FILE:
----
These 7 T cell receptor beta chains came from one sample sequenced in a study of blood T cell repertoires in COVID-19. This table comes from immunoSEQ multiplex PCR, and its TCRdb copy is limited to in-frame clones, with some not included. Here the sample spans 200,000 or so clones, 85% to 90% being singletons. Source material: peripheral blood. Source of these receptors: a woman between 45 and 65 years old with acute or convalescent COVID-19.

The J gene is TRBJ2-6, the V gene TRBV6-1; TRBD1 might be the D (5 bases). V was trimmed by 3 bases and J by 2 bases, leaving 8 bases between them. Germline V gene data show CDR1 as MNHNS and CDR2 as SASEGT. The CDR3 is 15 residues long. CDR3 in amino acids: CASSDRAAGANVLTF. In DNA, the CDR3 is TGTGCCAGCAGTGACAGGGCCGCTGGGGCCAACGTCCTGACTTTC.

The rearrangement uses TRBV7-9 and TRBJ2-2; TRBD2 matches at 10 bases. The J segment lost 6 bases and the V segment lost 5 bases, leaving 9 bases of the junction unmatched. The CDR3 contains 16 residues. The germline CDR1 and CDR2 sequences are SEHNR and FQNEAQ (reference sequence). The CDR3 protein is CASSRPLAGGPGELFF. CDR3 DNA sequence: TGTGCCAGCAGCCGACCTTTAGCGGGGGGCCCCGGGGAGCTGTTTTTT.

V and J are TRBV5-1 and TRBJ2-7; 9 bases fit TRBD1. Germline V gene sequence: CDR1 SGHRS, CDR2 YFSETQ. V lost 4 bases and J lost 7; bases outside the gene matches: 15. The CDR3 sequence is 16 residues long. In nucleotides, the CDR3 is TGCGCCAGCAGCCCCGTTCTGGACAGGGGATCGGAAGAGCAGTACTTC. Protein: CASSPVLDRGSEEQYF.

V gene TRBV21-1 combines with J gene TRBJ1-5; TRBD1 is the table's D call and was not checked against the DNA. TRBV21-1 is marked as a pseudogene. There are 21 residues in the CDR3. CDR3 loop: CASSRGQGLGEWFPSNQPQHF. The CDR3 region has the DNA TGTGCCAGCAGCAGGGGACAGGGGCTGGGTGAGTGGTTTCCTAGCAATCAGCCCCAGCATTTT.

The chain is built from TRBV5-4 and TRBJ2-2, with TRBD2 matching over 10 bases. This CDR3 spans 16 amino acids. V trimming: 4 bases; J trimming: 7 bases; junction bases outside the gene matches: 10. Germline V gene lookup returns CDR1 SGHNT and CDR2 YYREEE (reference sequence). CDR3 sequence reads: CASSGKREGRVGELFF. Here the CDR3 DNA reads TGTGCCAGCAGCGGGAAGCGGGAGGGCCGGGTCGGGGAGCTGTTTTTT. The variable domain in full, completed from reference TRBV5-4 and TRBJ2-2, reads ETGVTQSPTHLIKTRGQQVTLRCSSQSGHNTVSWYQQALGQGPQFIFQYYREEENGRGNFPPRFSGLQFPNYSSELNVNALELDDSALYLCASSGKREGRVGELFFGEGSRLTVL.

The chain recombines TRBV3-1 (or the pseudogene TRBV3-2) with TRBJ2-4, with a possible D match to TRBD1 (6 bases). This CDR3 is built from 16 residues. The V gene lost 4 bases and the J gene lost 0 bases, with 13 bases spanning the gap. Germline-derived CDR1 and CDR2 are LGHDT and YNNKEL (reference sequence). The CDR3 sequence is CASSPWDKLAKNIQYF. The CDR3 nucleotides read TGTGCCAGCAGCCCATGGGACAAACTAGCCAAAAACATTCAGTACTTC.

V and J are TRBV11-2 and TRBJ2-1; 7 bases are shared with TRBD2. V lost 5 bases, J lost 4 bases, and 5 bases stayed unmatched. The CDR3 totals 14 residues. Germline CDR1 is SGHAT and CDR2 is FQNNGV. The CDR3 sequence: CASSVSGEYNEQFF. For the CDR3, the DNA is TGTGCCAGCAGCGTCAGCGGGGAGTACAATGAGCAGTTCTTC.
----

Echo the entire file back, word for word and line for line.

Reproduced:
These 7 T cell receptor beta chains came from one sample sequenced in a study of blood T cell repertoires in COVID-19. This table comes from immunoSEQ multiplex PCR, and its TCRdb copy is limited to in-frame clones, with some not included. Here the sample spans 200,000 or so clones, 85% to 90% being singletons. Source material: peripheral blood. Source of these receptors: a woman between 45 and 65 years old with acute or convalescent COVID-19.

The J gene is TRBJ2-6, the V gene TRBV6-1; TRBD1 might be the D (5 bases). V was trimmed by 3 bases and J by 2 bases, leaving 8 bases between them. Germline V gene data show CDR1 as MNHNS and CDR2 as SASEGT. The CDR3 is 15 residues long. CDR3 in amino acids: CASSDRAAGANVLTF. In DNA, the CDR3 is TGTGCCAGCAGTGACAGGGCCGCTGGGGCCAACGTCCTGACTTTC.

The rearrangement uses TRBV7-9 and TRBJ2-2; TRBD2 matches at 10 bases. The J segment lost 6 bases and the V segment lost 5 bases, leaving 9 bases of the junction unmatched. The CDR3 contains 16 residues. The germline CDR1 and CDR2 sequences are SEHNR and FQNEAQ (reference sequence). The CDR3 protein is CASSRPLAGGPGELFF. CDR3 DNA sequence: TGTGCCAGCAGCCGACCTTTAGCGGGGGGCCCCGGGGAGCTGTTTTTT.

V and J are TRBV5-1 and TRBJ2-7; 9 bases fit TRBD1. Germline V gene sequence: CDR1 SGHRS, CDR2 YFSETQ. V lost 4 bases and J lost 7; bases outside the gene matches: 15. The CDR3 sequence is 16 residues long. In nucleotides, the CDR3 is TGCGCCAGCAGCCCCGTTCTGGACAGGGGATCGGAAGAGCAGTACTTC. Protein: CASSPVLDRGSEEQYF.

V gene TRBV21-1 combines with J gene TRBJ1-5; TRBD1 is the table's D call and was not checked against the DNA. TRBV21-1 is marked as a pseudogene. There are 21 residues in the CDR3. CDR3 loop: CASSRGQGLGEWFPSNQPQHF. The CDR3 region has the DNA TGTGCCAGCAGCAGGGGACAGGGGCTGGGTGAGTGGTTTCCTAGCAATCAGCCCCAGCATTTT.

The chain is built from TRBV5-4 and TRBJ2-2, with TRBD2 matching over 10 bases. This CDR3 spans 16 amino acids. V trimming: 4 bases; J trimming: 7 bases; junction bases outside the gene matches: 10. Germline V gene lookup returns CDR1 SGHNT and CDR2 YYREEE (reference sequence). CDR3 sequence reads: CASSGKREGRVGELFF. Here the CDR3 DNA reads TGTGCCAGCAGCGGGAAGCGGGAGGGCCGGGTCGGGGAGCTGTTTTTT. The variable domain in full, completed from reference TRBV5-4 and TRBJ2-2, reads ETGVTQSPTHLIKTRGQQVTLRCSSQSGHNTVSWYQQALGQGPQFIFQYYREEENGRGNFPPRFSGLQFPNYSSELNVNALELDDSALYLCASSGKREGRVGELFFGEGSRLTVL.

The chain recombines TRBV3-1 (or the pseudogene TRBV3-2) with TRBJ2-4, with a possible D match to TRBD1 (6 bases). This CDR3 is built from 16 residues. The V gene lost 4 bases and the J gene lost 0 bases, with 13 bases spanning the gap. Germline-derived CDR1 and CDR2 are LGHDT and YNNKEL (reference sequence). The CDR3 sequence is CASSPWDKLAKNIQYF. The CDR3 nucleotides read TGTGCCAGCAGCCCATGGGACAAACTAGCCAAAAACATTCAGTACTTC.

V and J are TRBV11-2 and TRBJ2-1; 7 bases are shared with TRBD2. V lost 5 bases, J lost 4 bases, and 5 bases stayed unmatched. The CDR3 totals 14 residues. Germline CDR1 is SGHAT and CDR2 is FQNNGV. The CDR3 sequence: CASSVSGEYNEQFF. For the CDR3, the DNA is TGTGCCAGCAGCGTCAGCGGGGAGTACAATGAGCAGTTCTTC.